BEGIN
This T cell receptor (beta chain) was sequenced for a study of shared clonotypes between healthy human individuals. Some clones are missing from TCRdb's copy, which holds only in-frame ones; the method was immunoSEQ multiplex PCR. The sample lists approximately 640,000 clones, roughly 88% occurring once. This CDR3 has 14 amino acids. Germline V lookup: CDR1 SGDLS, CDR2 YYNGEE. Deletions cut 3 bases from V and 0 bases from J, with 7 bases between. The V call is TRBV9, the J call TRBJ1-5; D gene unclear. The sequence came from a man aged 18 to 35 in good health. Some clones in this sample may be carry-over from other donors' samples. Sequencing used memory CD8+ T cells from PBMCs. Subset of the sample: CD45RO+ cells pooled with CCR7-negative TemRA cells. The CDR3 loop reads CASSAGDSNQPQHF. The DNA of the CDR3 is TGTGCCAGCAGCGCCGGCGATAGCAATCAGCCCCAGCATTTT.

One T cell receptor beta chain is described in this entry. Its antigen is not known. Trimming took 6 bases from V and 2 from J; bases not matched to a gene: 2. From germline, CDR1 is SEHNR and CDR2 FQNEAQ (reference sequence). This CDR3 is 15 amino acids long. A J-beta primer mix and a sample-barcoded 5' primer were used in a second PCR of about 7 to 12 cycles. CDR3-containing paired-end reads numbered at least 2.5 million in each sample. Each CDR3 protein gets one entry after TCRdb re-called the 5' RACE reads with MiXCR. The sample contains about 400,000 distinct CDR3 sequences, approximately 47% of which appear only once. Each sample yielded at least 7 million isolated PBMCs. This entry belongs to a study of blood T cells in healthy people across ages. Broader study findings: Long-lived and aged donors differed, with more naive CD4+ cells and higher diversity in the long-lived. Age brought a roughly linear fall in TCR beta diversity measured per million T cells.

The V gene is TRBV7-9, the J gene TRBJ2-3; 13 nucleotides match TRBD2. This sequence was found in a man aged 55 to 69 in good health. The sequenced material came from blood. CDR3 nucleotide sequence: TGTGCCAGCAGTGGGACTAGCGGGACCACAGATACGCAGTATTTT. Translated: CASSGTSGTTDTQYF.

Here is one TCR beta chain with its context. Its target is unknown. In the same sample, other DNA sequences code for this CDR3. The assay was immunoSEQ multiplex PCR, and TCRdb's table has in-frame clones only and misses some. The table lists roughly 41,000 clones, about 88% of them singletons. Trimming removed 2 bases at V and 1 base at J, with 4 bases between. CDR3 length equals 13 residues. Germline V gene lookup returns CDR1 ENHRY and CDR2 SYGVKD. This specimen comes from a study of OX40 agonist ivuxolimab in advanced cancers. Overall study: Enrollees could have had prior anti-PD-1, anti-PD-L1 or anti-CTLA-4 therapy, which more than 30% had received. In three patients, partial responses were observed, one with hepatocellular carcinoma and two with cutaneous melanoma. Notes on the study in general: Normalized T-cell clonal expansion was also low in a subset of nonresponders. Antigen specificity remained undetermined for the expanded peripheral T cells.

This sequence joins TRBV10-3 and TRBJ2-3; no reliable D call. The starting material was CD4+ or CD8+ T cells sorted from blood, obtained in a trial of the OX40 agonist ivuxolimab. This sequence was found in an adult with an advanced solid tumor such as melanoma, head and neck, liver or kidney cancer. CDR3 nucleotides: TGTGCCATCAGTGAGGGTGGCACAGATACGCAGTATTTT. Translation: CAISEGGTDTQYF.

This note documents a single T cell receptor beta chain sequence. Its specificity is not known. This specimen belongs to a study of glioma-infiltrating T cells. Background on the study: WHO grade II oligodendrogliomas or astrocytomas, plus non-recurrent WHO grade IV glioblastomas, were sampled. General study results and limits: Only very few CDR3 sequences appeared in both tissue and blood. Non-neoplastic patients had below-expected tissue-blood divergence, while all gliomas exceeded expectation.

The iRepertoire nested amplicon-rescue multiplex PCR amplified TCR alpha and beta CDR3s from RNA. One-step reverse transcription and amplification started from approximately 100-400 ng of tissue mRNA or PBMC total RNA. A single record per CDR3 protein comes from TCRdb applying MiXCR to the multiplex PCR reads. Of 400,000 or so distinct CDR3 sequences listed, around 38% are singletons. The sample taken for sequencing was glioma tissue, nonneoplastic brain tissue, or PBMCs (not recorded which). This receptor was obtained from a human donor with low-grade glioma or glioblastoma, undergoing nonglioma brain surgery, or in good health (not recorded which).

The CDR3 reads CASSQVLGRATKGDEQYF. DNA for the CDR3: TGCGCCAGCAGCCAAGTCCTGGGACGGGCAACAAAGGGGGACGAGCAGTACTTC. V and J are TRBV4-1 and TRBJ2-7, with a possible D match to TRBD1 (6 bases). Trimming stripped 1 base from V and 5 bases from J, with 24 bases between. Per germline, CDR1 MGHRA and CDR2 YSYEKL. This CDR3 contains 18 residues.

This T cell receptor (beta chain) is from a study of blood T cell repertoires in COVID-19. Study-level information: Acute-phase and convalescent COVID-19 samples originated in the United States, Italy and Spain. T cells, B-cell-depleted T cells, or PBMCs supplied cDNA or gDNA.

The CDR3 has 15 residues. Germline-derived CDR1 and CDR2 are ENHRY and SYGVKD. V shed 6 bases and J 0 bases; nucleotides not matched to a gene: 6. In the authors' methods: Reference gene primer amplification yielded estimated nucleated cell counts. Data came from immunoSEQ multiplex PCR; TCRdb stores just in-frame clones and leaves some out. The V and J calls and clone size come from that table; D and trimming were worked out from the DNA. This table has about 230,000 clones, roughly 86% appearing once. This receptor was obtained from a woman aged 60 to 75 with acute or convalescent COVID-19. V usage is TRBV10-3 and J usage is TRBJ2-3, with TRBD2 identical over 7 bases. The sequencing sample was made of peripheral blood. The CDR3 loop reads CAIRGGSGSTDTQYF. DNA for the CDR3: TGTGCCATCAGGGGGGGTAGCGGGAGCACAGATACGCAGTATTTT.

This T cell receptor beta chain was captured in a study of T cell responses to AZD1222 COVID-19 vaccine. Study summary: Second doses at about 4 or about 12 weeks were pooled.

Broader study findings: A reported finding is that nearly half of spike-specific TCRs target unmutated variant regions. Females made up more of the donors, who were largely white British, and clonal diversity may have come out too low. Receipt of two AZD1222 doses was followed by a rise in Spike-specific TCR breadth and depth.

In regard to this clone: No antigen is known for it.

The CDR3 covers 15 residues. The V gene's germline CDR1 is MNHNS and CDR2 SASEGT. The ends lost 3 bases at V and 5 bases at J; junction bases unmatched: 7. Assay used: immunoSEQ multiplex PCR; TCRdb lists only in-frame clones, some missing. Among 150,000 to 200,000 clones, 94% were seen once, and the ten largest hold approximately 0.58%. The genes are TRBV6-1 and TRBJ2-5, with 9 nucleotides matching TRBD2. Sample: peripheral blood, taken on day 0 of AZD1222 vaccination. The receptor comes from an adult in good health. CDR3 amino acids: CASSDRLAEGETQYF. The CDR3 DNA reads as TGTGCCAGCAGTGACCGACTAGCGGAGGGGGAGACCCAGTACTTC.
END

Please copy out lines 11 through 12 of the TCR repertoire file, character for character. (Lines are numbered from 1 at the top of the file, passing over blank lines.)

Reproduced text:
This T cell receptor beta chain was captured in a study of T cell responses to AZD1222 COVID-19 vaccine. Study summary: Second doses at about 4 or about 12 weeks were pooled.

Broader study findings: A reported finding is that nearly half of spike-specific TCRs target unmutated variant regions. Females made up more of the donors, who were largely white British, and clonal diversity may have come out too low. Receipt of two AZD1222 doses was followed by a rise in Spike-specific TCR breadth and depth.